There are currently six CSW sites in the CSW Network:
Mission Science Workshop, San Francisco
Community Science Workshops, Fresno
Watsonville Environmental Science Workshop, Watsonville
Greenfield Community Science Workshop, Greenfield
View Community Science Workshop Network in a larger map
CSW sites in the CSW Network are represented by green markers
Affiliate and sister CSW sites are represented by yellow markers
These CSW sites are independent non-profit or public sector entities, and are supported by the Network through fundraising assistance, staff trainings, curriculum compilation, and public representation, among other services. In addition to the five core sites, there are several affiliated sites, as well as other CSWs nationwide.
CSWs are community resources devoted to providing local youth with opportunities to engage in their own projects and to pursue their own curiosity. Filled with science, technology and art, these workshops offer young people alternatives to gangs, drugs, violence and boredom in neighborhoods where there are few other positive alternatives. CSWs provide a space for exploration with tools, workbenches and a variety of self-directed projects, as well as group programs for students to tinker with exhibits and ideas and learn about science in an informal atmosphere. These high-quality inquiry-based science education opportunities provide youth with the materials, resources, and coaching to develop a variety of skills, reinforce their natural curiosity, and instill an excitement for learning, science and technology.
The CSW Network Board of Directors has identified four defining characteristics that an informal science provider must have in order to qualify as a CSW for participation in the Network. These defining characteristics are listed below.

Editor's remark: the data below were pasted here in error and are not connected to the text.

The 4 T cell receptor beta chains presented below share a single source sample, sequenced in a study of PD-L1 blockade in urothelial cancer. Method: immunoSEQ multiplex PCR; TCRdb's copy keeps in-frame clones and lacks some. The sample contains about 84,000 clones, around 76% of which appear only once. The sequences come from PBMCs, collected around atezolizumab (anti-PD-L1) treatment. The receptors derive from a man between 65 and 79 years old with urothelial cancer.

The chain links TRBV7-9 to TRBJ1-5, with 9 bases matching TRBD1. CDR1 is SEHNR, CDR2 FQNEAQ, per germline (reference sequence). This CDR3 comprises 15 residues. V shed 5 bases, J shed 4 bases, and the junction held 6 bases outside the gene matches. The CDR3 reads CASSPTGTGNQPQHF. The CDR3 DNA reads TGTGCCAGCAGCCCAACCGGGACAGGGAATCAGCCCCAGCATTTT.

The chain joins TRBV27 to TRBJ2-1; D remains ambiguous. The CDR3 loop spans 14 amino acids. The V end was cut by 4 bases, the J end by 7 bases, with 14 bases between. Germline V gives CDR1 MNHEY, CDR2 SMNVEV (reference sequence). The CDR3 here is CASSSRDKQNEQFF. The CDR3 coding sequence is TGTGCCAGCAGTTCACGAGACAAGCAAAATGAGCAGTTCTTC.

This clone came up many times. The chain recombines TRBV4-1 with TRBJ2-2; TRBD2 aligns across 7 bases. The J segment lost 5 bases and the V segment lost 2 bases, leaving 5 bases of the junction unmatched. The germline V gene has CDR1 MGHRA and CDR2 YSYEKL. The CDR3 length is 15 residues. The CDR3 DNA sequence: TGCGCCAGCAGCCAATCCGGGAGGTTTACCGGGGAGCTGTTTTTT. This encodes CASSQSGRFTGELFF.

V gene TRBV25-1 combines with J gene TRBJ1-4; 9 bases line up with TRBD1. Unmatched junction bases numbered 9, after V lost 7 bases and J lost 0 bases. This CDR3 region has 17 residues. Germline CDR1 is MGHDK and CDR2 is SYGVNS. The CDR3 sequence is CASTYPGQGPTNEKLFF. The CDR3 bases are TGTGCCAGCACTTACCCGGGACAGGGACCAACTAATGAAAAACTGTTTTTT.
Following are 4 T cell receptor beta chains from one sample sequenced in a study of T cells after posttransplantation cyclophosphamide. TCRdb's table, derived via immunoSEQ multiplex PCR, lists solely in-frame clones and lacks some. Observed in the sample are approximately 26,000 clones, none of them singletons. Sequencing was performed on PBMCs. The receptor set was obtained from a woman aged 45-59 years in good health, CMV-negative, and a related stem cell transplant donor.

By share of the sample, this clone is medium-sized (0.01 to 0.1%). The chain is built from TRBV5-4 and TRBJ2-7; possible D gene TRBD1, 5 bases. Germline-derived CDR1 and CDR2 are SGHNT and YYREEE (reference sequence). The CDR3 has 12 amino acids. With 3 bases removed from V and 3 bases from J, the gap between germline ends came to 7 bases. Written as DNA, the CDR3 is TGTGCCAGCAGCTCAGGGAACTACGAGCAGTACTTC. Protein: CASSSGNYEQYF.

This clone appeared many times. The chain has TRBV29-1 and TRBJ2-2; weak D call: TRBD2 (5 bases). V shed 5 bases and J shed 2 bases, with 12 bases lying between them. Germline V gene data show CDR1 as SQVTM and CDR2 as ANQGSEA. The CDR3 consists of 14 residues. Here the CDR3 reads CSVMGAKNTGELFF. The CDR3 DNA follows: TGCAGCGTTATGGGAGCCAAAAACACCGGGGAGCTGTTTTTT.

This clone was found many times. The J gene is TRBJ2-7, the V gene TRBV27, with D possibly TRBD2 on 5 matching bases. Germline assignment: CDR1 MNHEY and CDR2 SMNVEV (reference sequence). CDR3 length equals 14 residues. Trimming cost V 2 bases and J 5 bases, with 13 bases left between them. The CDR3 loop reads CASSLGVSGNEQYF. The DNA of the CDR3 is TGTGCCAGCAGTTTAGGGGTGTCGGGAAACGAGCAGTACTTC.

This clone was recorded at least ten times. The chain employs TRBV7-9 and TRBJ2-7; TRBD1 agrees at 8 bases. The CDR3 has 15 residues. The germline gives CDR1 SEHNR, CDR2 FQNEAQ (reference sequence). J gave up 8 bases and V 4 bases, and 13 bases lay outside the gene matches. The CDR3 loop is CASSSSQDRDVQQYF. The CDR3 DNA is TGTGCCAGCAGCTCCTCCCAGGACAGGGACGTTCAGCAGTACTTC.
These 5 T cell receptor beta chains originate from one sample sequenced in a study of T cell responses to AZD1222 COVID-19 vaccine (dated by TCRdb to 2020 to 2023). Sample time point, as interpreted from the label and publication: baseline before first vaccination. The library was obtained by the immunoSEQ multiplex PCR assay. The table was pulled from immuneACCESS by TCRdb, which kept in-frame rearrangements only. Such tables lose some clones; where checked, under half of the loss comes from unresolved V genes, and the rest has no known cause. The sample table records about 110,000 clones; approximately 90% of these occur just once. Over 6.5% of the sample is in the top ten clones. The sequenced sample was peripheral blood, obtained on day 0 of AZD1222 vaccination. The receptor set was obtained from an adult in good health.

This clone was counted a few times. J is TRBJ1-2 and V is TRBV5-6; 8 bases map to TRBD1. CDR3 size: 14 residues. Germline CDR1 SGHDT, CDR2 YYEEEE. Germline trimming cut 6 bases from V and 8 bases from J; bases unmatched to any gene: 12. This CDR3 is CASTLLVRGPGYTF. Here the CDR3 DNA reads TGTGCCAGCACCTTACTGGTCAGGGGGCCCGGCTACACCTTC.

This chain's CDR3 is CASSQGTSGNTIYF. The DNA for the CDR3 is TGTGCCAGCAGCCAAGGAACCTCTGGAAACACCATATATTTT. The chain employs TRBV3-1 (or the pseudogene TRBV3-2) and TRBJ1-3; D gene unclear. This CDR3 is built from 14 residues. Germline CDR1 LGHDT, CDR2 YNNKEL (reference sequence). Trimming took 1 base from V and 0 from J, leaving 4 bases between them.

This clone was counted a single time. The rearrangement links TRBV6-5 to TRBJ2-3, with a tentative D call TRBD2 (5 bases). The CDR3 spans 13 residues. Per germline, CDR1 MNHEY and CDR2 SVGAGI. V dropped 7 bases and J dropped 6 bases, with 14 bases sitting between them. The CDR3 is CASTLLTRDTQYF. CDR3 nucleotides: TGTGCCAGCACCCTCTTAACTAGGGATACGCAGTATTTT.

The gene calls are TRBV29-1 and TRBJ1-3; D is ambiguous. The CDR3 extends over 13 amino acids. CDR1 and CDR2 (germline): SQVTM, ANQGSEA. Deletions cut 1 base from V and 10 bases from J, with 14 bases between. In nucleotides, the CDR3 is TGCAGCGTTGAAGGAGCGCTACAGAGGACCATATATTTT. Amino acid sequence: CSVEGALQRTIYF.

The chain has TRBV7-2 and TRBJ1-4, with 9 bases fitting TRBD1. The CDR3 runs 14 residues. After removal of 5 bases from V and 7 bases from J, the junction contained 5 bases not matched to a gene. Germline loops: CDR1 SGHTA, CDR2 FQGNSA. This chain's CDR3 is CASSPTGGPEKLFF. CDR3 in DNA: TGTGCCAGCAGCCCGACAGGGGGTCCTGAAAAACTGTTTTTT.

- Strive to have a significant and lasting impact in the community through the promotion of meaningful, quality education and authentic hands-on discovery and learning. This community impact may be manifested among children, families, teachers, schools, school districts or other relevant groups.
- Maintain a permanent, public, physical space that is walking distance to under-served schools and/or neighborhoods. This space is richly layered with exhibits and projects that stimulate observation with all the senses, as well as providing tools, materials, and a workspace – fostering both discovery and creation.
- CSWs incorporate an open-ended element to the programming. At some point, students choose whatactivity to engage in, howto do it, and define for themselves whenit is completed successfully.
- Open the space to the public on a drop-in basis for some part of the programming. Members of the public are free to come and go, and to choose their level of engagement. This can happen after school, on the weekend, or during summer.
For more information on the CSW mission and history, please see the About page.